Winforton Little Wood
A compact mixed woodland with a wide range of tree species and ages.
Winforton Little Wood forms part of the larger Winforton Wood that abuts its eastern boundary. Part of the wood is designated as Ancient and Semi-Natural Woodland (ASNW) indicating that there has been continuous woodland since pre 1600. The ground flora is variable, but the presence of ASNW species, such as bluebells, give an indication of the biodiversity of the site. The woodland boundary adjacent to the byway is floristically diverse and the occasional old oak stump indicates that the woodland had been selectively harvested in the past.
The broadleaves include large oak trees, pre 1900, the occasional large sweet chestnut, and younger ash, sycamore, alder, rowan and aspen. The oak trees can be very large (girths greater than 100cm diameter at breast height) and are heavily branched, resulting in trees that are full of character. There are some sweet chestnut trees that are similarly sized. The conifers are c.30 years old and include areas of Norway spruce and western red cedar. The conifers are largely unthinned and would benefit from thinning and/or felling to open up space and light into the wood, this could also give potential income and restore the natural characteristics of the wood. The ample natural regeneration suggest that deer populations are not significant.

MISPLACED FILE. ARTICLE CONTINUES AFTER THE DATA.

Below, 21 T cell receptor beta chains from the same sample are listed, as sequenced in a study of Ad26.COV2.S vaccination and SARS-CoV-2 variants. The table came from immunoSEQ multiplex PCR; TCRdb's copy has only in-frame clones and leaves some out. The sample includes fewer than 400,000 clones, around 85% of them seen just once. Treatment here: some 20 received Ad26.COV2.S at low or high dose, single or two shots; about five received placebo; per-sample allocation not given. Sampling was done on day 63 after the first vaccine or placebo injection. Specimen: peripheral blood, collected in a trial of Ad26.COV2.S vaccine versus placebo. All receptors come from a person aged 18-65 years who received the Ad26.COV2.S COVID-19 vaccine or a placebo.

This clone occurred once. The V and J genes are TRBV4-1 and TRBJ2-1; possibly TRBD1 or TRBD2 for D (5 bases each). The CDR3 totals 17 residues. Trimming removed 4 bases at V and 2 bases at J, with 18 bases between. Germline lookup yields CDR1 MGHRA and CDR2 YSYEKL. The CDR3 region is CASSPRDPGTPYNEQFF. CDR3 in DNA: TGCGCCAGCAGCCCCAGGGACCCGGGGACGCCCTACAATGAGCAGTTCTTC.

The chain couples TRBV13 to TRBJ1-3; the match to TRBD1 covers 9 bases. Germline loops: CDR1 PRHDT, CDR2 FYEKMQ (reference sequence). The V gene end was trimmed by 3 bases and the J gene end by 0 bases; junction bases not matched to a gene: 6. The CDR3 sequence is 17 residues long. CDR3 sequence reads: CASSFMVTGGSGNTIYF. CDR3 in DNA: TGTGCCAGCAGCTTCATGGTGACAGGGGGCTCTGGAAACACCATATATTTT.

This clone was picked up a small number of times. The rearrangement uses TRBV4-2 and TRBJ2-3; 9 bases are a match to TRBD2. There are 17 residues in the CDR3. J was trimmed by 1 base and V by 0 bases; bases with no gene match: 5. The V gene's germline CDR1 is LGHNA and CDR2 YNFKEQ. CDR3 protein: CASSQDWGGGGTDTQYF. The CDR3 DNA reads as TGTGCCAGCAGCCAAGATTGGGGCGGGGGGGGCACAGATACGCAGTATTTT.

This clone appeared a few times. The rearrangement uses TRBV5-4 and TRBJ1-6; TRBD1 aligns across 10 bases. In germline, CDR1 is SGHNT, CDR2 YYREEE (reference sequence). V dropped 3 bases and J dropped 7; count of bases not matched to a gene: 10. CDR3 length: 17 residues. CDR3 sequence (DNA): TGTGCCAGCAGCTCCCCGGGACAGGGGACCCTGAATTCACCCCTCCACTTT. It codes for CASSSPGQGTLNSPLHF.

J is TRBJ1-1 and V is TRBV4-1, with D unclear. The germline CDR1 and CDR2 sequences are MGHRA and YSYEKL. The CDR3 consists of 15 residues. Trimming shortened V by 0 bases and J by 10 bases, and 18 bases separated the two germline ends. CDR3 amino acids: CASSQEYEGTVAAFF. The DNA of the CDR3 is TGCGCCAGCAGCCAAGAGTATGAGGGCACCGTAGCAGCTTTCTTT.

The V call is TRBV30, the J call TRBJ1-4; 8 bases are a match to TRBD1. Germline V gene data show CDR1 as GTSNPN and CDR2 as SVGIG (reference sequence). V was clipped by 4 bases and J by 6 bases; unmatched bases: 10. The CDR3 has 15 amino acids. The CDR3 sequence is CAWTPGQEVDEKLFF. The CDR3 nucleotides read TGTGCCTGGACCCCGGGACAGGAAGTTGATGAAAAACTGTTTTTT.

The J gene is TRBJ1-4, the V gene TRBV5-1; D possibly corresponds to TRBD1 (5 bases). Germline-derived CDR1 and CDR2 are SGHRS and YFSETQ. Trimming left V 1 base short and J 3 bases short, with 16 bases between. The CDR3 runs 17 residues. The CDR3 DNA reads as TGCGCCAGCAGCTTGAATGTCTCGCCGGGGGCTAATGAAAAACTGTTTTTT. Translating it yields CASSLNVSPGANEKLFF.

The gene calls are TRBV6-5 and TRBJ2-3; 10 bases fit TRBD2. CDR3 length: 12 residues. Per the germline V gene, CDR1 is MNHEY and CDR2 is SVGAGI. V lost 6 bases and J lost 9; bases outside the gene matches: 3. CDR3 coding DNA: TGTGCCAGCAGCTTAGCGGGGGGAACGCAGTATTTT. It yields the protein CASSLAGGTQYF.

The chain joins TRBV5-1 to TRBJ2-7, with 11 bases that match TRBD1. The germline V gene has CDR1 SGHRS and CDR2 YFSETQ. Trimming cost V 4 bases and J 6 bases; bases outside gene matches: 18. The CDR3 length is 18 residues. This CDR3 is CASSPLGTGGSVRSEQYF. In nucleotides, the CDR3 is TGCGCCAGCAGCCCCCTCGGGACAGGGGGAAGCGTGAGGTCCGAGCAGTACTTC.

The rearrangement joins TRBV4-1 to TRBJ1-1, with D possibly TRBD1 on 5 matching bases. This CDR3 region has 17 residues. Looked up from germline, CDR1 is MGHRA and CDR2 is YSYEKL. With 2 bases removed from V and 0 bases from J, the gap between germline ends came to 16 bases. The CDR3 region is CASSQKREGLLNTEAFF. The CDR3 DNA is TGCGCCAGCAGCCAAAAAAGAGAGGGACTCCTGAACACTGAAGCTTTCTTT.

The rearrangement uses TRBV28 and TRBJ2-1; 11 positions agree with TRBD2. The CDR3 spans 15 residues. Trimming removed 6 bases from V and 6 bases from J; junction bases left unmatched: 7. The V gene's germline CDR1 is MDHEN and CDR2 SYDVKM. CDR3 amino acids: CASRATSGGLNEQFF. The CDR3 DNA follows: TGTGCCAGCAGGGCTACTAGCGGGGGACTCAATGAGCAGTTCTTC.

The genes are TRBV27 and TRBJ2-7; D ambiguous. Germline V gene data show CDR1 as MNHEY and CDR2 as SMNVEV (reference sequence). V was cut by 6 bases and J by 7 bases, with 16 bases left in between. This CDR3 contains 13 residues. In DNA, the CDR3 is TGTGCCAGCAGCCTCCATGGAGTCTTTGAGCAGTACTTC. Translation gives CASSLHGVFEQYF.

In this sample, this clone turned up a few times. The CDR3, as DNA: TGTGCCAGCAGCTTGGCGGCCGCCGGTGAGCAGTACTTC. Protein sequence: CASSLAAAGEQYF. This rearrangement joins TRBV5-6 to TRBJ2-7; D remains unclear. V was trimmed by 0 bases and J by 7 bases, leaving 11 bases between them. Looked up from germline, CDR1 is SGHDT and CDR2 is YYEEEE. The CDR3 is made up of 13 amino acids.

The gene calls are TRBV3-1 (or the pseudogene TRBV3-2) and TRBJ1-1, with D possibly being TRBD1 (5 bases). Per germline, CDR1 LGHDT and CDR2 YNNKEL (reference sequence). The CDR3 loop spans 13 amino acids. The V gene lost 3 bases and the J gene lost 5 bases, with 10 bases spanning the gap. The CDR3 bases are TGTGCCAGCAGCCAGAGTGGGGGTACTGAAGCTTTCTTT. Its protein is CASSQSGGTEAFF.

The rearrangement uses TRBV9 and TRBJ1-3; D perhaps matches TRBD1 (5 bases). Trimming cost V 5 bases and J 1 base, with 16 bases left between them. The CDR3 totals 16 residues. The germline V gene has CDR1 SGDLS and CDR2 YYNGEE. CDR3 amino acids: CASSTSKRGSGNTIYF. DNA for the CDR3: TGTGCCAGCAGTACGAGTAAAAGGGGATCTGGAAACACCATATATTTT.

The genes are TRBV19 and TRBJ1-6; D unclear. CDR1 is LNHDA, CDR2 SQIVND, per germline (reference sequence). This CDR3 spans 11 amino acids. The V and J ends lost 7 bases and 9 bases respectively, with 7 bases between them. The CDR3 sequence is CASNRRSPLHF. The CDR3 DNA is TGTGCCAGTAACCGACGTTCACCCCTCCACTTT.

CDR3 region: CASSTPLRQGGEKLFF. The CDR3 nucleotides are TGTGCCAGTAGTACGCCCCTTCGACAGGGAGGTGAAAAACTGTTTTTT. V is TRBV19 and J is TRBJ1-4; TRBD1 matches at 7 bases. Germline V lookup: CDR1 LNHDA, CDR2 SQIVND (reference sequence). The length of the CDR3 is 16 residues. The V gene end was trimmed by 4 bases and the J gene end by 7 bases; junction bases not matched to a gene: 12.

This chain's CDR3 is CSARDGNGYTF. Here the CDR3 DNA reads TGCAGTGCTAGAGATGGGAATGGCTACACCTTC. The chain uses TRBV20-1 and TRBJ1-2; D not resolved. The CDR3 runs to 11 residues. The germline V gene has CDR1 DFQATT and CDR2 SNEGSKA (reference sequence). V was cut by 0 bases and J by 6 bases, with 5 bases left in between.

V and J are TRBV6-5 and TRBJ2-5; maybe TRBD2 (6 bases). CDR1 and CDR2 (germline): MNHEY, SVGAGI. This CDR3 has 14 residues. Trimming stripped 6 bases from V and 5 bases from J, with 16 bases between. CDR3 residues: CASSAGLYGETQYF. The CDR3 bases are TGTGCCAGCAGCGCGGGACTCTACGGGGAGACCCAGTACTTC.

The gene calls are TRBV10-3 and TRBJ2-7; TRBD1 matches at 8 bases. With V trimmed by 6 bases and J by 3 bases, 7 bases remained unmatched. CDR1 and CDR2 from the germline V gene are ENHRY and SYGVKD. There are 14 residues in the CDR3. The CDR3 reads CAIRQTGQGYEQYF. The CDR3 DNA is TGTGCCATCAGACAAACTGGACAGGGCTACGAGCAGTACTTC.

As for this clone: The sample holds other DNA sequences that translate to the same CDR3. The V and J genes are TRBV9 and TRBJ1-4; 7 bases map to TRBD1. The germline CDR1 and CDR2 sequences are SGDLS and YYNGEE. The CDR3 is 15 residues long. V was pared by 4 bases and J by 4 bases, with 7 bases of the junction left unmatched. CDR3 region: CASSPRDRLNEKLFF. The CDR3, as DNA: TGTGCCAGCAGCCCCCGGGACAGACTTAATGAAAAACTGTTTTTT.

There is an disused single track railway line that runs on the northern edge of the wood. This line was closed in 1964 but its imprint is visible, and the current owner uses the line for access within the wood. A railway bridge and an old “plater’s hut” lie outside the western boundary of the property. They give an added historic feel to the wood. The landowner has feld c30 Douglas fir. these will be removed and are not included in the sale.
The wood is located in a well wooded part of the county, is accessible and has fine views towards the south and west. The panoramic landscape across the flat farmed landscape and the River Wye (not visible from the wood) to the Black Mountains, Hay Bluff and the wooded Merbach Hill to the south, is attractive. The wood is surrounded by arable and grassland fields, in a quiet setting and one that is accessible, but not visible, from surrounding roads. This gives seclusion and privacy.
Winforton Little Wood
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